Lord Davies of Oldham: That may be, but it is somewhat surprising, in two almost subsequent amendments, to be subject to an onslaught from both ends of the spectrum. A moment ago the noble Baroness was upbraiding the Government because we are putting in place the concept of some restriction with regard to unnecessary costs. The Government think that a body carrying this degree of responsibility should have some constraints of that kind placed upon it in legislation. A moment later she is suggesting that the body should have no rights at all to borrow that and there can be no conceivable circumstances in which it should have the opportunity to do so. The noble Lord, Lord Hamilton, is surely right—

Baroness Noakes: I do not think the Minister was listening when I introduced my amendment. I said it was a probing amendment and that I was trying to find out what the Government thought. I outlined some cases where I could see it would be convenient to have a borrowing power, but I also outlined some dangers of such a power. I am trying to find out what the Government think about that, not to be on the receiving end of what they think about me asking them the question in the first place.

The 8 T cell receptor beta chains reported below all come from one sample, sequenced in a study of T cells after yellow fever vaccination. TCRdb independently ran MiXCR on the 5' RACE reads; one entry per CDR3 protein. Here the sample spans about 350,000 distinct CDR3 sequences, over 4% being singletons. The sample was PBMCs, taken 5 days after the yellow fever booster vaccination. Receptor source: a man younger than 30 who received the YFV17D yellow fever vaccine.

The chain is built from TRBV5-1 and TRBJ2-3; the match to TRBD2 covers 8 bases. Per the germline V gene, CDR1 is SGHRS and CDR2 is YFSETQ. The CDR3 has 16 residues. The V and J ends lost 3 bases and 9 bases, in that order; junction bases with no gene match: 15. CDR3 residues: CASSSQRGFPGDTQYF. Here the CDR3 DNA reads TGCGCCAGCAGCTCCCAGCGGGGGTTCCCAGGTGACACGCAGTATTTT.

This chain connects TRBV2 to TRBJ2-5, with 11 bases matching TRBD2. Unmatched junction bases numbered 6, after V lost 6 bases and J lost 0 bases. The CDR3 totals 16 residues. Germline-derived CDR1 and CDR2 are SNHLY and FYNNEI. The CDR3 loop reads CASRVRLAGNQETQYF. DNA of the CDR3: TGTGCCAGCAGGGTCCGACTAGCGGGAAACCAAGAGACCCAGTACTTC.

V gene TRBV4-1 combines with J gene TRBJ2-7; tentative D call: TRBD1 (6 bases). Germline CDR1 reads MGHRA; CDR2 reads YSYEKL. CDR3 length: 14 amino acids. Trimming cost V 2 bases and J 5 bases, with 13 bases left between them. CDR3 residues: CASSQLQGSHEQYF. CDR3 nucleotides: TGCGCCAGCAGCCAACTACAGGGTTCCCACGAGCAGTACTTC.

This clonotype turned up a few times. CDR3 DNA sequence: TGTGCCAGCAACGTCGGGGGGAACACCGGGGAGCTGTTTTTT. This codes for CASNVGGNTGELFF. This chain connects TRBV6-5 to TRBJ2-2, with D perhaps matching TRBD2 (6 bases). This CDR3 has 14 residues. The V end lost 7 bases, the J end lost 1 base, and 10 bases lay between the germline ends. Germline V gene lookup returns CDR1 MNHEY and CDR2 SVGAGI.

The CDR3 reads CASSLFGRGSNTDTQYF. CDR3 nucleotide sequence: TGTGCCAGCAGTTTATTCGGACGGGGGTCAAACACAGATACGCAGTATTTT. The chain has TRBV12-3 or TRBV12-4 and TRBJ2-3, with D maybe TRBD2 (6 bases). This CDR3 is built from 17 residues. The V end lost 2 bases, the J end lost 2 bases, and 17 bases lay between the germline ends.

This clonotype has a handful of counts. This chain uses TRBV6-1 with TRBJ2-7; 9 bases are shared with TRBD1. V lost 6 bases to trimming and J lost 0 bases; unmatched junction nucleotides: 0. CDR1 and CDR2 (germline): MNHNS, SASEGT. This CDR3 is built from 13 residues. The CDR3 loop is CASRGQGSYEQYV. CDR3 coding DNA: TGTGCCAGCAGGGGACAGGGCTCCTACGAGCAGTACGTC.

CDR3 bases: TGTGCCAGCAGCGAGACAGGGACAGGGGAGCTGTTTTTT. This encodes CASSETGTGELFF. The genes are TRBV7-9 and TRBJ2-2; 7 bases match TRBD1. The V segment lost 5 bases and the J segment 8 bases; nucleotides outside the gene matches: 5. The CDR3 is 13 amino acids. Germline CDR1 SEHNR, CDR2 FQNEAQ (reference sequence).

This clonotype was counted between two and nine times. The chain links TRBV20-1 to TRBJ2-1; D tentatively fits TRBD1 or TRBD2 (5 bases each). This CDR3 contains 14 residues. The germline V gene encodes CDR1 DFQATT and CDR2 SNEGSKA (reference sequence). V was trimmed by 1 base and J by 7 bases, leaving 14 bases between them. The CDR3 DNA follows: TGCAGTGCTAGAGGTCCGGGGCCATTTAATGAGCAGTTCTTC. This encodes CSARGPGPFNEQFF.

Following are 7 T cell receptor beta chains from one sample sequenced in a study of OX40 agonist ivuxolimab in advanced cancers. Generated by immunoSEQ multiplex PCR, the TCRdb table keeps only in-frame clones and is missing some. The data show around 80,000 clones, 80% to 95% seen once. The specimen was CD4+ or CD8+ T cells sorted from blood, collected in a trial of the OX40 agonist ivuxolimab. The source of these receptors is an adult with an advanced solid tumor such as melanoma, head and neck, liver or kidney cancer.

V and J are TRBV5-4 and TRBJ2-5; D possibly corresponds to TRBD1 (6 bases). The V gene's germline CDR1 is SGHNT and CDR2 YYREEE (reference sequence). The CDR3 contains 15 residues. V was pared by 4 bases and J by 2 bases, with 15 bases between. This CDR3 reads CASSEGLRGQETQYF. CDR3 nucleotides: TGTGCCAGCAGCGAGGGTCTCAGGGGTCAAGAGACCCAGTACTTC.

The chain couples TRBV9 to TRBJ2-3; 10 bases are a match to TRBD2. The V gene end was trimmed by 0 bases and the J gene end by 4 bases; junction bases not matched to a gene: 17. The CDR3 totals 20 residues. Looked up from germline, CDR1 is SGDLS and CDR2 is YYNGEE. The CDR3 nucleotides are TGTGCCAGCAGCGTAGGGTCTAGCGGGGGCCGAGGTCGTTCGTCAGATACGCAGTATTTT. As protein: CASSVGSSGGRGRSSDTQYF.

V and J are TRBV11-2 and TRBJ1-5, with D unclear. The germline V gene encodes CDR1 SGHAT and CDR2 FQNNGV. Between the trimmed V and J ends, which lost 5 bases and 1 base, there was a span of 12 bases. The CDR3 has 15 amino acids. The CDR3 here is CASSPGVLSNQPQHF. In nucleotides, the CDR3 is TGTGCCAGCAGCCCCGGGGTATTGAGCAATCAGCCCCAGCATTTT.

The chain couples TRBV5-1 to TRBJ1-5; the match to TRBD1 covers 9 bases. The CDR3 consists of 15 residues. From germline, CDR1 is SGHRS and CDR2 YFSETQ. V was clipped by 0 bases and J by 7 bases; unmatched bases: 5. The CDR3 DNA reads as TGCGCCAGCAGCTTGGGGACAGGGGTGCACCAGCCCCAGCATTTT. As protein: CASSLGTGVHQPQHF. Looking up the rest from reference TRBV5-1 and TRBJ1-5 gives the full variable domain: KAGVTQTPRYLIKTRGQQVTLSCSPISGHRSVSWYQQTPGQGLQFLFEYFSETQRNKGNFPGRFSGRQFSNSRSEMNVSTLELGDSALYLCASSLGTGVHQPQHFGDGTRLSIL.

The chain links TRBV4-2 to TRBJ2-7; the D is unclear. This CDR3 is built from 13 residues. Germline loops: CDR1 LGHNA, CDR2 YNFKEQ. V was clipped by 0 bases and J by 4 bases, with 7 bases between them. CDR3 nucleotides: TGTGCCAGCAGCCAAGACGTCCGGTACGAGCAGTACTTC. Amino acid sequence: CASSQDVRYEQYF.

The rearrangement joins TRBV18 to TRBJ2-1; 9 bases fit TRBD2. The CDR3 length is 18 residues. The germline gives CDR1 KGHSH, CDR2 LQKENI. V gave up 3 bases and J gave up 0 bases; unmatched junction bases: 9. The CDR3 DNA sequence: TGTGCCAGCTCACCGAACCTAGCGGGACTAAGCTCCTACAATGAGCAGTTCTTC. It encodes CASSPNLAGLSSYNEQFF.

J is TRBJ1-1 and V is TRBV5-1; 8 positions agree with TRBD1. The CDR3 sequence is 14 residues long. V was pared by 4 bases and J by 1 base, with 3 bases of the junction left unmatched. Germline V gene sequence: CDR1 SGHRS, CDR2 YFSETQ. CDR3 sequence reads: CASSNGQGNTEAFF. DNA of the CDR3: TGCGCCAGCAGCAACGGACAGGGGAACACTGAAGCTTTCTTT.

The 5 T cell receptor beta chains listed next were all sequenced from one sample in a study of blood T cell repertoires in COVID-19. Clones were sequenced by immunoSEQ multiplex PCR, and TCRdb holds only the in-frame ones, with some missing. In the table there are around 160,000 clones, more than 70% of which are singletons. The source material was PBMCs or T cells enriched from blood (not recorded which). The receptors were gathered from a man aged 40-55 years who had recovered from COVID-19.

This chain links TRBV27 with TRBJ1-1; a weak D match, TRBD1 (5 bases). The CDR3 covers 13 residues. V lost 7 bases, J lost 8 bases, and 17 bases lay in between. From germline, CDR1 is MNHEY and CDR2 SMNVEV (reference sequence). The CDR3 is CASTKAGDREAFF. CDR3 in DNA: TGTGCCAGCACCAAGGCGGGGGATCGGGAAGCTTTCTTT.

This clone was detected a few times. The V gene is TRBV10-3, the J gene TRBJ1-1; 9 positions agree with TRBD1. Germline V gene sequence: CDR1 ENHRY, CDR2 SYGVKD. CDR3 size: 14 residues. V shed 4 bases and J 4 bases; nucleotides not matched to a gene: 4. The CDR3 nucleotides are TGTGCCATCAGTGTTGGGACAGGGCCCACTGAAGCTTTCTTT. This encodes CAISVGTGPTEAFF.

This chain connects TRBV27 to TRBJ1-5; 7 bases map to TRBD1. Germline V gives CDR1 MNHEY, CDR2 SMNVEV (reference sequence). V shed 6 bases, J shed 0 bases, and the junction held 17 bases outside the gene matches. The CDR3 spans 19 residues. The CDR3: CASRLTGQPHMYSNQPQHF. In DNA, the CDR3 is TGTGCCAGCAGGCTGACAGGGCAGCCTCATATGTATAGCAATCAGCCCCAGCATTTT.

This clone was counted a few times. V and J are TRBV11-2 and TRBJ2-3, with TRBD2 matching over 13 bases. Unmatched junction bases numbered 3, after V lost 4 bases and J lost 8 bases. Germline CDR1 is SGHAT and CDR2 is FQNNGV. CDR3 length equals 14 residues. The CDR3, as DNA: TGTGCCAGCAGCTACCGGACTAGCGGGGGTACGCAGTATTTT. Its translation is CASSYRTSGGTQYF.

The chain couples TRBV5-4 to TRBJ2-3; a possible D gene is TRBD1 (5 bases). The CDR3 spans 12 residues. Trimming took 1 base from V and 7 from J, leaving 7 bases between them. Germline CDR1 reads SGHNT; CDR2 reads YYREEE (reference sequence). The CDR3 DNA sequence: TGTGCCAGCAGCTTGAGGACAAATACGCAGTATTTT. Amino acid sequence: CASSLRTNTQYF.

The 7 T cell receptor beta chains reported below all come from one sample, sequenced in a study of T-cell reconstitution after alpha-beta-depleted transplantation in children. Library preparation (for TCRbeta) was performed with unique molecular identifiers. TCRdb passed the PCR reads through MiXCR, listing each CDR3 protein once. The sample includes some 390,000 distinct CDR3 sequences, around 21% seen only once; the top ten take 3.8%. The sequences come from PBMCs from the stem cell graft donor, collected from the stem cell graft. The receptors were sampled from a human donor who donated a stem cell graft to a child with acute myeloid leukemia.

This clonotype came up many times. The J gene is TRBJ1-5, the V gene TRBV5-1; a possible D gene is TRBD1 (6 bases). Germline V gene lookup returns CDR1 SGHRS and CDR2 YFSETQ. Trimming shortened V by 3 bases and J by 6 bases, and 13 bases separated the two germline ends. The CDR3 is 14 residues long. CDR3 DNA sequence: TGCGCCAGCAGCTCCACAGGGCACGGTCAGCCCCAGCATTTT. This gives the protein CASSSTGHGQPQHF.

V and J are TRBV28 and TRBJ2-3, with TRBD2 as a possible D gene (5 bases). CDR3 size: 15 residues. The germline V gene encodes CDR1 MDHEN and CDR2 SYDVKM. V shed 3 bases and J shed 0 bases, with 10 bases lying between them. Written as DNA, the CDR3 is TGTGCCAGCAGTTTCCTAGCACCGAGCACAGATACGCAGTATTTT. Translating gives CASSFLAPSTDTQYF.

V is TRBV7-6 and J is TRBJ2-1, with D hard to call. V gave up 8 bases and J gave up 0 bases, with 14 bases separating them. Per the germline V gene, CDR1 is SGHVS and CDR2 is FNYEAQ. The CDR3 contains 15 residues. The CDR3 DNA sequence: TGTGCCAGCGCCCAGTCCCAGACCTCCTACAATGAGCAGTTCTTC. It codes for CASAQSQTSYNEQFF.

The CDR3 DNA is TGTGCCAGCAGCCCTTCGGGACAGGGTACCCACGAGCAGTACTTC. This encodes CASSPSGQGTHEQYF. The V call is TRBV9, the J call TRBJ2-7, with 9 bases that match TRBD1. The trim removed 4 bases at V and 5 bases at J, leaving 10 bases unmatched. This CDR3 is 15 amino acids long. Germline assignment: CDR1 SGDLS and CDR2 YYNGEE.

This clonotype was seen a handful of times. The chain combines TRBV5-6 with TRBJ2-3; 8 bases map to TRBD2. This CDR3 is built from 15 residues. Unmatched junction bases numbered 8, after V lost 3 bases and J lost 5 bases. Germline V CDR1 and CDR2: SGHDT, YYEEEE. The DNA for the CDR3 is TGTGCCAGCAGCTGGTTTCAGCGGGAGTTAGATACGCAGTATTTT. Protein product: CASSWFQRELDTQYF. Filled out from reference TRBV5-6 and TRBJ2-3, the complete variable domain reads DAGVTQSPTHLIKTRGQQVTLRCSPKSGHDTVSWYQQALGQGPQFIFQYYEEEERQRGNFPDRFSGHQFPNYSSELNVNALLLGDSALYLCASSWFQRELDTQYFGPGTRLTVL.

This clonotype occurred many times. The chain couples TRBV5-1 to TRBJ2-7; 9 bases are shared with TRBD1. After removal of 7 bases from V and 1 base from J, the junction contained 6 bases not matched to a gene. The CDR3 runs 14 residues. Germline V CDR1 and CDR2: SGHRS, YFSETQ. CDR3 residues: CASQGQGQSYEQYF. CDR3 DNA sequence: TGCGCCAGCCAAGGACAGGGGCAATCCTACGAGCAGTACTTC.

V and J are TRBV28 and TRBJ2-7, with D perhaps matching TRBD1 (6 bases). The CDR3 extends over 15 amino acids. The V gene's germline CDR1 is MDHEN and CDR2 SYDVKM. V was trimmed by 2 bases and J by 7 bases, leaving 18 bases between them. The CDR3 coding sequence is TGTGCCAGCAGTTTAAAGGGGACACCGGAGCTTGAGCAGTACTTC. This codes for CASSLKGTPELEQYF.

Lord Davies of Oldham: I am sorry, I was addressing myself to the amendment rather than to the concepts the noble Baroness was trying to tease out of me consequent upon that amendment. No wonder we are taking our time.

I shall address myself to the amendment, which says that the fund should have no power to borrow. The noble Lord, Lord Hamilton, asked how on earth you could run an organisation of any seriousness with any significant resources without from time to time having to cope with issue of the flow of money and said that it is justifiable and appropriate for such an organisation to borrow. He is right. What he said is a direct answer to the amendment before the Committee, and I agree with him.



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Lord Newby: If that is the Government’s view—that this body should have borrowing powers—is that not the logical answer to the noble Baroness’s earlier amendment about what happens if it temporarily runs out of money? Should they not have given that as an answer then?

Lord Davies of Oldham: Maybe that is too far back in time. The noble Lord’s capacity for recall far surpasses mine. If I have missed such an opportunity, I regret it. I have taken that opportunity now.